Sigrid booking

Just two top-tier albums into her career, 25-year-old Norwegian singer-songwriter Sigrid has already established herself as an impeachable pop powerhouse. Sold-out tours worldwide, top 10 singles, number 1 albums, it's all there. On last month's light-footed second album How To Let Go -- variously hailed as "life-affirming" (NME), "stunning" (Line of Best Fit) and "an impressive pop statement" (Clash) -- Sigrid built on the promise of 2019's debut Sucker Punch -- home to the enormous banger and festival favourite Strangers -- flitting between disco-tinged lead single, Mirror, and the alt-rock emo of Bring Me The Horizon collaboration, Bad Life. Like her debut it crashed into the Norwegian charts at number 1 ("I'll be at the grocery store and I'm buying toilet paper and people will ask for a selfie," she told The Independent about her homegrown fame), while in the UK it improved on Sucker Punch's number 4 debut by nestling in at number 2. "I actually can't believe it," she said at the time. "I beat myself, and I couldn't be prouder! Thank you so so much to everyone listening to the album, it really means the world to me and the rest of the team." Its success means that since exploding straight out of the blocks in 2017 with instant classic and feminist anthem Don't Kill My Vibe, Sigrid's global career streams to date number a head-spinning 1.47 billion. BILLION. Over 365m of those are from the UK alone. You want YouTube views? She's had over 233m of them. As previously stated -- pop powerhouse.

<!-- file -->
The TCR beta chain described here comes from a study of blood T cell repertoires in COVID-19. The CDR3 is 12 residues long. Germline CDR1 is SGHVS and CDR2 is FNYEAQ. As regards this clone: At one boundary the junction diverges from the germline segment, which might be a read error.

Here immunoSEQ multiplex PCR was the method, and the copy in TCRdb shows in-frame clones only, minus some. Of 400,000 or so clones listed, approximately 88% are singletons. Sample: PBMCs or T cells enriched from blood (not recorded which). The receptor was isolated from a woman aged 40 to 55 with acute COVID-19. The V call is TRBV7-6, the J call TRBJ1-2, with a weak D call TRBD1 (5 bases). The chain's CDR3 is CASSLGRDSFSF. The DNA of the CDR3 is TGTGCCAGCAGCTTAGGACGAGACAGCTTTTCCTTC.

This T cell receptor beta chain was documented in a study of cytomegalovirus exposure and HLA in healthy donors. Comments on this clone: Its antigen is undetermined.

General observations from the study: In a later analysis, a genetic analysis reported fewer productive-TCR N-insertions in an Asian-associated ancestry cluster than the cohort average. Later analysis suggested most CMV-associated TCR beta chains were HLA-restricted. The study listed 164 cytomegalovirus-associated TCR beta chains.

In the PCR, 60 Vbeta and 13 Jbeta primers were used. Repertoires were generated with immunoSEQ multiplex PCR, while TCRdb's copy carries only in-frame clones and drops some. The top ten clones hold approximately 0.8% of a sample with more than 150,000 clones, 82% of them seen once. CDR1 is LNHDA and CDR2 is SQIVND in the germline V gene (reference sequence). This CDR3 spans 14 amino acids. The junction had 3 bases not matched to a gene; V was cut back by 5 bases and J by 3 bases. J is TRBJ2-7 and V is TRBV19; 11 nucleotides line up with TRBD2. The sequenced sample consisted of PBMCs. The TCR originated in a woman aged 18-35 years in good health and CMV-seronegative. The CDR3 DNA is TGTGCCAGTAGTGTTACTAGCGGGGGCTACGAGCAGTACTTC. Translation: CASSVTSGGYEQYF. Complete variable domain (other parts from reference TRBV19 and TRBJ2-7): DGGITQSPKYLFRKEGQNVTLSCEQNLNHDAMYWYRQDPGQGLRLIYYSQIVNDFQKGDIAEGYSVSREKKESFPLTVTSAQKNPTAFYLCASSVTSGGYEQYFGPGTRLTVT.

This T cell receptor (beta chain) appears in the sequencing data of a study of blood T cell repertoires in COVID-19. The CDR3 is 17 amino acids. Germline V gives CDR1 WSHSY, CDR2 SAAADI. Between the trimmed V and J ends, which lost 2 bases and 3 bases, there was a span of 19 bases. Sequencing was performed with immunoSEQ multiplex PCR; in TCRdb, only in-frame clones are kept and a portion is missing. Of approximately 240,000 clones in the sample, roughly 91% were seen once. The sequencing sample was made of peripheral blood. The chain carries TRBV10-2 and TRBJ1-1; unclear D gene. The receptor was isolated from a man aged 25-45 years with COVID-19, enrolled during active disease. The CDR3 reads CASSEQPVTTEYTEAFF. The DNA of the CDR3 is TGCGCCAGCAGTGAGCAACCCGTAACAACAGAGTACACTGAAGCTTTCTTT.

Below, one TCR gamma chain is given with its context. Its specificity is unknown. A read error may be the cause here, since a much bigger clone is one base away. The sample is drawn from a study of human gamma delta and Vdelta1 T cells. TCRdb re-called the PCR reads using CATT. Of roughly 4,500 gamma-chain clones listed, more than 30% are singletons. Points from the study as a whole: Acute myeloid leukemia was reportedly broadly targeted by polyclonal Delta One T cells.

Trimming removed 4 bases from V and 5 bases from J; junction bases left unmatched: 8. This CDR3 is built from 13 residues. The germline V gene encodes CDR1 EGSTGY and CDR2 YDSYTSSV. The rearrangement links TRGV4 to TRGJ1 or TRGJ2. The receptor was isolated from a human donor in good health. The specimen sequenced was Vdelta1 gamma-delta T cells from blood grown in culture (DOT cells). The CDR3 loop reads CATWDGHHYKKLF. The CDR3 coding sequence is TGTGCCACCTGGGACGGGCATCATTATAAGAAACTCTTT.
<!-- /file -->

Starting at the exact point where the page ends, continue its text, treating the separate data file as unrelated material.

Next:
How To Let Go was started in LA in early 2020, before the global pandemic saw her escape back to Norway. "With the success, I had that feeling that maybe I was cool," she told The Guardian last month. "Then ... boom! Isolation. Back home with my parents, in my childhood bedroom, remembering cringe moments of being 14." She did, however, have two very special songs under her belt; 2021's disco-ball-shaped lead single Mirror, and It Gets Dark, a thundering ode to accepting the bad times so the good moments can shine brighter. Built around a thundering bassline and a sky-scraping guitar figure, it was first teased during a run of live shows last summer, which finally saw Sigrid returning to her happy place, given 2019 saw her owning Glastonbury while also headlining her own sold out UK tour and supporting the likes of George Ezra and Maroon 5. "I can't wait to play this album on tour," she says, confirming multiple tours and festivals in the diary for 2022. "It was written to be played live."

While the pandemic and the resulting lockdown isn't mentioned directly, its influence is all over How To Let Go. "A lot of these songs I wouldn't have written without 2020 happening the way it did. It was a moment of reflection. I'm not an artist without the studio writing, and I'm not a writer without being on stage." The album works not only as a salve, but also as a testament to the power of having to let things go, which is where the album's title came from. "The concept of 'how to let go' is the thread that runs through the album and through my life as well -- just letting go of things you say, of people that have hurt you, or situations where I have been stupid. Life is a lot about letting go and moving on, and it sounds so simple but it isn't."

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Agents Tom Windish
Steve Goodgold

Exclusive Booking Agency for Sigrid: North & South America, Australia